“Ced was part of a band in high school. My friend, who was their bassist, introduced him to me. Then we became close friends,” Angel Matunog giddily recalls. The high school sweethearts soon became a couple and were happily counting anniversaries. But it was not until their 9th year together that their love was put to the test.
Angel was offered a job as an analyst for a bank in Singapore.
While there was the fear of putting a strain on their relationship, the pull of greater opportunities abroad and the promise of making a better life for herself and her family, made the then 26-year old accept the offer. Now, after a year of being miles apart, they have managed to make the relationship work.
Millions of Filipinos are venturing outside of the country each year in search of the proverbial greener pastures. Angel is one among the millions of Filipinos who have left a loved one back home.
According to the Social Weather Station National Survey of 2004, over 52% of Filipino families have loved ones living and working abroad. This percentage includes the millions of couples who are now in what people call long distance relationships or LDRs.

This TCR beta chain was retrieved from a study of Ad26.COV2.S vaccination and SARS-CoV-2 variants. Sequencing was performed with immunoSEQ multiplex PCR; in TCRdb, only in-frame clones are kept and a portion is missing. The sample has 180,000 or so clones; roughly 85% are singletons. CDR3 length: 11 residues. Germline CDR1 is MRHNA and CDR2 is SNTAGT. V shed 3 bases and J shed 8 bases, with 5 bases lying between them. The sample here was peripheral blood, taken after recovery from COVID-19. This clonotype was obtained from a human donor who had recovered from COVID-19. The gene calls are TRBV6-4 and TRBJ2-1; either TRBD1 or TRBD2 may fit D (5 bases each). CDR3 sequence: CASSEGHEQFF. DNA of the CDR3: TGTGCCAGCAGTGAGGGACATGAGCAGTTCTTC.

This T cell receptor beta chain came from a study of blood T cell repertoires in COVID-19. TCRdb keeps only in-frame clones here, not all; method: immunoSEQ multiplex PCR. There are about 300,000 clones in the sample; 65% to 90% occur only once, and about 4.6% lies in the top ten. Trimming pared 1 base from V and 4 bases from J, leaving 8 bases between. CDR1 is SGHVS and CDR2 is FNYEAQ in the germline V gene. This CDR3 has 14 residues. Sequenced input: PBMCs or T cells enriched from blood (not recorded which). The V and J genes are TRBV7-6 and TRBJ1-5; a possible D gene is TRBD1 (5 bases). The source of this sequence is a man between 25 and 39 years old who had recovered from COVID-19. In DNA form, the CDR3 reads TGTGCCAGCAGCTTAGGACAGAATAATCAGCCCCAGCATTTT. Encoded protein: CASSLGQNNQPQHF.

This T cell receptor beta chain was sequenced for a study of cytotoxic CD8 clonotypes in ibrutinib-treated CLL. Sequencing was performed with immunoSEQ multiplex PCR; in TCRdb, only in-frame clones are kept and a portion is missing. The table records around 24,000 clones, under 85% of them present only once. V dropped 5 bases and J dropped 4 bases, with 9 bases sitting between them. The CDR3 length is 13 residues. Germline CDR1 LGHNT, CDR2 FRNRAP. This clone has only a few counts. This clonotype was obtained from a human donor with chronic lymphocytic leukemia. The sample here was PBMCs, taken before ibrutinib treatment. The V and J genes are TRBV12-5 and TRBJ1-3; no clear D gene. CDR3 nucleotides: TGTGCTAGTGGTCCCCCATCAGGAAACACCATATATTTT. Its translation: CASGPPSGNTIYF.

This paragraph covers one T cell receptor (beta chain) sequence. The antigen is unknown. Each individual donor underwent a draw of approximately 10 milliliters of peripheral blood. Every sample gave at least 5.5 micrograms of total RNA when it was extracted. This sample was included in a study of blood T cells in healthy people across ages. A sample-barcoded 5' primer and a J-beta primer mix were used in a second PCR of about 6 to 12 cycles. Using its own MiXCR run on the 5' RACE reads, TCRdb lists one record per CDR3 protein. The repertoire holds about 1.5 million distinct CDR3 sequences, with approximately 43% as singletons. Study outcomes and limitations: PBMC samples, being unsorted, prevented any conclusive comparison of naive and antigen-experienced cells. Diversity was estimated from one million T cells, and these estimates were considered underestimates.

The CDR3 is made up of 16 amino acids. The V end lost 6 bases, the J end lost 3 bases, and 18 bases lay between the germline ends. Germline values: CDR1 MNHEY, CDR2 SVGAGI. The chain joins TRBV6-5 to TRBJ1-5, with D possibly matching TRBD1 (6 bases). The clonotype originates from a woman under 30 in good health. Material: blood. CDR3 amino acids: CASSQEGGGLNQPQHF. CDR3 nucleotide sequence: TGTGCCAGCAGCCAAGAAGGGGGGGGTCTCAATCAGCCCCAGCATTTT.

Call Me When You Get There
On any given day, at the Ninoy Aquino International Airport, you will witness a scene straight out of a StarCinema movie. It is a sea of goodbyes — those leaving give those left behind a final hug while whispering a promise that is both heartbreaking and filled with hope: “I’ll come back for you.” or “We’ll be together again soon!”
This was the exact same scene 27- year-old Vanj Reamico played out with her entrepreneur boyfriend, three years ago. (Vanj now 27, is still in Riyadh working as a nurse and her significant other Mike, 27,is still waiting in the Philippines. “
“We talk everyday,” she says. For years, they have kept in touch through chat.
Even with her busy schedule in the hospital, she manages to squeeze in a few minutes to call Mike during her vacant hours.
She admits that throughout the three years that they’ve been apart, the time difference is the biggest challenge they’ve had so far. She tells those new to LDRs to always tell their partners how much they love them and to “always make time for each other.”
Take Aiza Victor’s case, whose story seems right out of a Koreanovela.